Book Review: Lectio Divina: The Medieval Experience of Reading


This is one feature of this blog that I hope to have at least once a month. I hope you enjoy it.

Lectio Divina: The Medieval Experience of Reading, by Duncan Robertson, gets four taus from me!

If you are interested in the history of reading, this book is for you.  What this book does is explore the development of lectio divina during the Middle Ages. It is carefully researched (obviously, it is a solid scholarly text so if lots of footnotes are not your thing, this book is not for you) taking you through the culture of reading in the monasteries, where monks “chewed” and “digested” the words of Scripture, savoring each word to the rich literature that it produced. It examines the act of interpretation (should it be literal? when is reading into the allegory too much?) and the act of writing (i.e. writing about Scripture will be conducive to devotion).

Several chapters are devoted to the development of meditation, contemplation, and prayer, as a product of reading carefully the word of God. A whole chapter is dedicated to how the Song of Songs was read, understood (or at least how Bernard, Gregory, and Origen wrestled with its meaning), and written about. The book concludes with how these practices were integrated in the twelfth century.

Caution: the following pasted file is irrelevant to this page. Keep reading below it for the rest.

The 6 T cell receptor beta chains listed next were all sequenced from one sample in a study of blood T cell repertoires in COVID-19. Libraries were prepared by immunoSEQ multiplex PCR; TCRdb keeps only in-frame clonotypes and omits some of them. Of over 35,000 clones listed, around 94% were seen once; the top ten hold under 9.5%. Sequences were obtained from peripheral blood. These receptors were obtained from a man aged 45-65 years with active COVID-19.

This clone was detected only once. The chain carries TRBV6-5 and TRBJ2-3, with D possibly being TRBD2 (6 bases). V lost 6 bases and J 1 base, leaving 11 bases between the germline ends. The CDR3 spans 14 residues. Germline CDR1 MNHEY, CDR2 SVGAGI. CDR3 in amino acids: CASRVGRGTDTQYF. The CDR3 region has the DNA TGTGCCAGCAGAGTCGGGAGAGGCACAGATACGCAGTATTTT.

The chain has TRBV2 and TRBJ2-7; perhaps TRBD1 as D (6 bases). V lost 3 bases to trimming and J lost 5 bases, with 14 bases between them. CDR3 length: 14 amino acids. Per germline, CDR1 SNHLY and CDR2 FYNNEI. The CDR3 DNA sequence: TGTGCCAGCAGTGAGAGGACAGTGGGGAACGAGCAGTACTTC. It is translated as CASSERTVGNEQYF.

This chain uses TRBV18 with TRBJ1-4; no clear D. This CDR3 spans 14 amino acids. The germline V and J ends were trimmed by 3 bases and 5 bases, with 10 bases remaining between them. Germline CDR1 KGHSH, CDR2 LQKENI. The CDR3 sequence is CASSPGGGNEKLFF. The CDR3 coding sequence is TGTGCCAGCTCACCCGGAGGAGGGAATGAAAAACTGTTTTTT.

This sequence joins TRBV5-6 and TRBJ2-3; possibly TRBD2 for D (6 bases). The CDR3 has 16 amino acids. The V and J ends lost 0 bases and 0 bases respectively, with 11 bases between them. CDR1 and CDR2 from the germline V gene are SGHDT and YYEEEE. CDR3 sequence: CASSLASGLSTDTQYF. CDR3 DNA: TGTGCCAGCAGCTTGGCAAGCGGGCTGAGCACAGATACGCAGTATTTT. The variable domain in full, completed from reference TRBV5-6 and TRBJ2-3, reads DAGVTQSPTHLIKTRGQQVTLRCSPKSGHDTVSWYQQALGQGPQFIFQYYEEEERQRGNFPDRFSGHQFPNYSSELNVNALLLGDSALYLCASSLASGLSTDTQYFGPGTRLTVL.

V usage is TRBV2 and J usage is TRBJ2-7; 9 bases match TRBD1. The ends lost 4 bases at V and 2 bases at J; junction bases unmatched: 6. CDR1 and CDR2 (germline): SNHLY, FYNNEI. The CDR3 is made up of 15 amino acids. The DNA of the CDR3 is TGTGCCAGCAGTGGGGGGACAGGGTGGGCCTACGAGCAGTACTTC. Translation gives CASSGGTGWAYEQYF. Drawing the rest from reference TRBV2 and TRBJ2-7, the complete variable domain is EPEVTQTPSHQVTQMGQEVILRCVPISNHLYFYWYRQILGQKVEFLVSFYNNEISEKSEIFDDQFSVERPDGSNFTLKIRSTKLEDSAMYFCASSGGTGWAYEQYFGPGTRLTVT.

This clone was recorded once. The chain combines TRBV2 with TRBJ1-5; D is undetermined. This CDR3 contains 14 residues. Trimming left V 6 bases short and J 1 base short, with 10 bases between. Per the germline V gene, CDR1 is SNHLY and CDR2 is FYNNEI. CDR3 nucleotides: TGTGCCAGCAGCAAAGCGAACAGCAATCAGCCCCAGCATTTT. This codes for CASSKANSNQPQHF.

There is much I appreciate in this book concerning the act of reading. I often encounter a great resistance to read and when reading is done, I find that understanding and interpretation it is superficial and dull.  In his last chapter, Robertson asks: “What does this monastic pedagogy have to do with reading in the modern world?” (231).  Freedom to pause and think more deeply, to explore, to question, to draw closer to God.